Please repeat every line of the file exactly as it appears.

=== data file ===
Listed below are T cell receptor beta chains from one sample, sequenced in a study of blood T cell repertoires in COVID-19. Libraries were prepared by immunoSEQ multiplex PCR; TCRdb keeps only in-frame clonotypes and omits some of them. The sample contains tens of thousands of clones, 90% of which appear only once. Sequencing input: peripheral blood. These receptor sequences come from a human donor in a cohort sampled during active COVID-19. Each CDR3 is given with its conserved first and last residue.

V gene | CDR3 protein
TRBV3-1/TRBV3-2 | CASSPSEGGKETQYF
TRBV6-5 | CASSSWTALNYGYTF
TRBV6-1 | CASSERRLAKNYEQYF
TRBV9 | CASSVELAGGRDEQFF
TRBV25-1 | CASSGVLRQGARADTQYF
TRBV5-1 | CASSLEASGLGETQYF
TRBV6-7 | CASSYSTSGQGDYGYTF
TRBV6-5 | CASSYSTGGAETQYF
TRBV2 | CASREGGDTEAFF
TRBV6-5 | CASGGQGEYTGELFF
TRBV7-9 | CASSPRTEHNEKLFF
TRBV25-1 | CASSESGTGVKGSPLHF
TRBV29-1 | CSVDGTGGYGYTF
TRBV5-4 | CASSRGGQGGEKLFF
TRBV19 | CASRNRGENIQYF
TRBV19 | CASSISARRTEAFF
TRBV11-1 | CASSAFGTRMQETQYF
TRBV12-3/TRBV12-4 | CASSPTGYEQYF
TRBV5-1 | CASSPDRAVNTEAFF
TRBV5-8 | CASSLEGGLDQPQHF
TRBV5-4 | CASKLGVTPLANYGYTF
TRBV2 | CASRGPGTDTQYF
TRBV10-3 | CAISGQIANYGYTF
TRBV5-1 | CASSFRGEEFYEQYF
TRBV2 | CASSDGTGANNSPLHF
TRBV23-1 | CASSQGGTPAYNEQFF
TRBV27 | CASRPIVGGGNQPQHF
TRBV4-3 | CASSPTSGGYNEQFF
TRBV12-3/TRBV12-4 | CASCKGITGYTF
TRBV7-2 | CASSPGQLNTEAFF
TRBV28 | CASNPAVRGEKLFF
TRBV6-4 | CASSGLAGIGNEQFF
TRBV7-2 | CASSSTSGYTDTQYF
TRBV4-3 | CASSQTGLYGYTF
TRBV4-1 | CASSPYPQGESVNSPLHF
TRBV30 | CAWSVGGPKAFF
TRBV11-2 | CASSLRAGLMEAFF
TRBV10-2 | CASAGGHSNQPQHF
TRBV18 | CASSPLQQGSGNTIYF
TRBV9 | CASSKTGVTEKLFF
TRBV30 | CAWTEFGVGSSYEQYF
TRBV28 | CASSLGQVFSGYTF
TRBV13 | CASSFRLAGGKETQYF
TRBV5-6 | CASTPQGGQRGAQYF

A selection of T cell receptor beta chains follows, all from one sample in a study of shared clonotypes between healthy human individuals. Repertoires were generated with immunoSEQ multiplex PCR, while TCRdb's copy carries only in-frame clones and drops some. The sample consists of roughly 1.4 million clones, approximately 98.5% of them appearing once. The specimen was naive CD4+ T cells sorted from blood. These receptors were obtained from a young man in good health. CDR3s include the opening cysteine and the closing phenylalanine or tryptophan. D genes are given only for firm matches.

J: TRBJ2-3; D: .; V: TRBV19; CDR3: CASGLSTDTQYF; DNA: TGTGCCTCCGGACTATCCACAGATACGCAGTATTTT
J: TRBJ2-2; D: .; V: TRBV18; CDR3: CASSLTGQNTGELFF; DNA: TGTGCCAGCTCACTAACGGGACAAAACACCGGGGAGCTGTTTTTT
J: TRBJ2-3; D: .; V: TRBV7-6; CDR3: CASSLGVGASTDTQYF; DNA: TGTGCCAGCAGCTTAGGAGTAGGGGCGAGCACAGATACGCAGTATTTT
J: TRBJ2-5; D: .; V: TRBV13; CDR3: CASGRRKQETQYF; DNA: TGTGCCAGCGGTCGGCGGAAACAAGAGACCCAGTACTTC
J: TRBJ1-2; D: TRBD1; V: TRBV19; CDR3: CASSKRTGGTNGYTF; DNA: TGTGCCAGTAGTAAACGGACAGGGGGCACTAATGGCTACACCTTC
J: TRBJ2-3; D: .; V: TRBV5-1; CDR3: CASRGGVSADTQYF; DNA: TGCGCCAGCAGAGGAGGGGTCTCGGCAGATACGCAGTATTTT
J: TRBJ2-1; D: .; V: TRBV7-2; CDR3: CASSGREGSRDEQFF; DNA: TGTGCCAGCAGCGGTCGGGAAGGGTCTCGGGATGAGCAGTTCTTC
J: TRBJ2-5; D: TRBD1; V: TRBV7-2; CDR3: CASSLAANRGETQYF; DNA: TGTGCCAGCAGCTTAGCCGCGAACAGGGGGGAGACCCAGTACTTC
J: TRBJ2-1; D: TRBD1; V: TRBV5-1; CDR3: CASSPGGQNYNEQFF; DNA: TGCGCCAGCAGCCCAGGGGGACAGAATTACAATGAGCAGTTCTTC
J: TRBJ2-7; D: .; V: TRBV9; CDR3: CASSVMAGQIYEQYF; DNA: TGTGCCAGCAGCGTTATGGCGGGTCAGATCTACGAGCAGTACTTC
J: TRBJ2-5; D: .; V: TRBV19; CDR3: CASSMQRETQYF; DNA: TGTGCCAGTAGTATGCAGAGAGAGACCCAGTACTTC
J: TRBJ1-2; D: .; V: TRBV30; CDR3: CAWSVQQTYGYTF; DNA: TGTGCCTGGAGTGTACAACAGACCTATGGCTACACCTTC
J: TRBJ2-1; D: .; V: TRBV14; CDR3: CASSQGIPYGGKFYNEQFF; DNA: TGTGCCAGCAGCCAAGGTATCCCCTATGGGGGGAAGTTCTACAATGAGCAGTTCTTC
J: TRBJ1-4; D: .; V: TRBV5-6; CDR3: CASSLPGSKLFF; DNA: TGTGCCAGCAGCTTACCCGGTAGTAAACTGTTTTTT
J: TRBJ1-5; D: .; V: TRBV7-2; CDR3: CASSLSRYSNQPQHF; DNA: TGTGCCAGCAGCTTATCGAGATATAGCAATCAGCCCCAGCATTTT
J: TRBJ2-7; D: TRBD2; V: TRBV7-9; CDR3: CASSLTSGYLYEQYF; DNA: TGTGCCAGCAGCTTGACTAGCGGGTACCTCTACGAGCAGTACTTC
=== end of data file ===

Listed below are T cell receptor beta chains from one sample, sequenced in a study of blood T cell repertoires in COVID-19. Libraries were prepared by immunoSEQ multiplex PCR; TCRdb keeps only in-frame clonotypes and omits some of them. The sample contains tens of thousands of clones, 90% of which appear only once. Sequencing input: peripheral blood. These receptor sequences come from a human donor in a cohort sampled during active COVID-19. Each CDR3 is given with its conserved first and last residue.

V gene | CDR3 protein
TRBV3-1/TRBV3-2 | CASSPSEGGKETQYF
TRBV6-5 | CASSSWTALNYGYTF
TRBV6-1 | CASSERRLAKNYEQYF
TRBV9 | CASSVELAGGRDEQFF
TRBV25-1 | CASSGVLRQGARADTQYF
TRBV5-1 | CASSLEASGLGETQYF
TRBV6-7 | CASSYSTSGQGDYGYTF
TRBV6-5 | CASSYSTGGAETQYF
TRBV2 | CASREGGDTEAFF
TRBV6-5 | CASGGQGEYTGELFF
TRBV7-9 | CASSPRTEHNEKLFF
TRBV25-1 | CASSESGTGVKGSPLHF
TRBV29-1 | CSVDGTGGYGYTF
TRBV5-4 | CASSRGGQGGEKLFF
TRBV19 | CASRNRGENIQYF
TRBV19 | CASSISARRTEAFF
TRBV11-1 | CASSAFGTRMQETQYF
TRBV12-3/TRBV12-4 | CASSPTGYEQYF
TRBV5-1 | CASSPDRAVNTEAFF
TRBV5-8 | CASSLEGGLDQPQHF
TRBV5-4 | CASKLGVTPLANYGYTF
TRBV2 | CASRGPGTDTQYF
TRBV10-3 | CAISGQIANYGYTF
TRBV5-1 | CASSFRGEEFYEQYF
TRBV2 | CASSDGTGANNSPLHF
TRBV23-1 | CASSQGGTPAYNEQFF
TRBV27 | CASRPIVGGGNQPQHF
TRBV4-3 | CASSPTSGGYNEQFF
TRBV12-3/TRBV12-4 | CASCKGITGYTF
TRBV7-2 | CASSPGQLNTEAFF
TRBV28 | CASNPAVRGEKLFF
TRBV6-4 | CASSGLAGIGNEQFF
TRBV7-2 | CASSSTSGYTDTQYF
TRBV4-3 | CASSQTGLYGYTF
TRBV4-1 | CASSPYPQGESVNSPLHF
TRBV30 | CAWSVGGPKAFF
TRBV11-2 | CASSLRAGLMEAFF
TRBV10-2 | CASAGGHSNQPQHF
TRBV18 | CASSPLQQGSGNTIYF
TRBV9 | CASSKTGVTEKLFF
TRBV30 | CAWTEFGVGSSYEQYF
TRBV28 | CASSLGQVFSGYTF
TRBV13 | CASSFRLAGGKETQYF
TRBV5-6 | CASTPQGGQRGAQYF

A selection of T cell receptor beta chains follows, all from one sample in a study of shared clonotypes between healthy human individuals. Repertoires were generated with immunoSEQ multiplex PCR, while TCRdb's copy carries only in-frame clones and drops some. The sample consists of roughly 1.4 million clones, approximately 98.5% of them appearing once. The specimen was naive CD4+ T cells sorted from blood. These receptors were obtained from a young man in good health. CDR3s include the opening cysteine and the closing phenylalanine or tryptophan. D genes are given only for firm matches.

J: TRBJ2-3; D: .; V: TRBV19; CDR3: CASGLSTDTQYF; DNA: TGTGCCTCCGGACTATCCACAGATACGCAGTATTTT
J: TRBJ2-2; D: .; V: TRBV18; CDR3: CASSLTGQNTGELFF; DNA: TGTGCCAGCTCACTAACGGGACAAAACACCGGGGAGCTGTTTTTT
J: TRBJ2-3; D: .; V: TRBV7-6; CDR3: CASSLGVGASTDTQYF; DNA: TGTGCCAGCAGCTTAGGAGTAGGGGCGAGCACAGATACGCAGTATTTT
J: TRBJ2-5; D: .; V: TRBV13; CDR3: CASGRRKQETQYF; DNA: TGTGCCAGCGGTCGGCGGAAACAAGAGACCCAGTACTTC
J: TRBJ1-2; D: TRBD1; V: TRBV19; CDR3: CASSKRTGGTNGYTF; DNA: TGTGCCAGTAGTAAACGGACAGGGGGCACTAATGGCTACACCTTC
J: TRBJ2-3; D: .; V: TRBV5-1; CDR3: CASRGGVSADTQYF; DNA: TGCGCCAGCAGAGGAGGGGTCTCGGCAGATACGCAGTATTTT
J: TRBJ2-1; D: .; V: TRBV7-2; CDR3: CASSGREGSRDEQFF; DNA: TGTGCCAGCAGCGGTCGGGAAGGGTCTCGGGATGAGCAGTTCTTC
J: TRBJ2-5; D: TRBD1; V: TRBV7-2; CDR3: CASSLAANRGETQYF; DNA: TGTGCCAGCAGCTTAGCCGCGAACAGGGGGGAGACCCAGTACTTC
J: TRBJ2-1; D: TRBD1; V: TRBV5-1; CDR3: CASSPGGQNYNEQFF; DNA: TGCGCCAGCAGCCCAGGGGGACAGAATTACAATGAGCAGTTCTTC
J: TRBJ2-7; D: .; V: TRBV9; CDR3: CASSVMAGQIYEQYF; DNA: TGTGCCAGCAGCGTTATGGCGGGTCAGATCTACGAGCAGTACTTC
J: TRBJ2-5; D: .; V: TRBV19; CDR3: CASSMQRETQYF; DNA: TGTGCCAGTAGTATGCAGAGAGAGACCCAGTACTTC
J: TRBJ1-2; D: .; V: TRBV30; CDR3: CAWSVQQTYGYTF; DNA: TGTGCCTGGAGTGTACAACAGACCTATGGCTACACCTTC
J: TRBJ2-1; D: .; V: TRBV14; CDR3: CASSQGIPYGGKFYNEQFF; DNA: TGTGCCAGCAGCCAAGGTATCCCCTATGGGGGGAAGTTCTACAATGAGCAGTTCTTC
J: TRBJ1-4; D: .; V: TRBV5-6; CDR3: CASSLPGSKLFF; DNA: TGTGCCAGCAGCTTACCCGGTAGTAAACTGTTTTTT
J: TRBJ1-5; D: .; V: TRBV7-2; CDR3: CASSLSRYSNQPQHF; DNA: TGTGCCAGCAGCTTATCGAGATATAGCAATCAGCCCCAGCATTTT
J: TRBJ2-7; D: TRBD2; V: TRBV7-9; CDR3: CASSLTSGYLYEQYF; DNA: TGTGCCAGCAGCTTGACTAGCGGGTACCTCTACGAGCAGTACTTC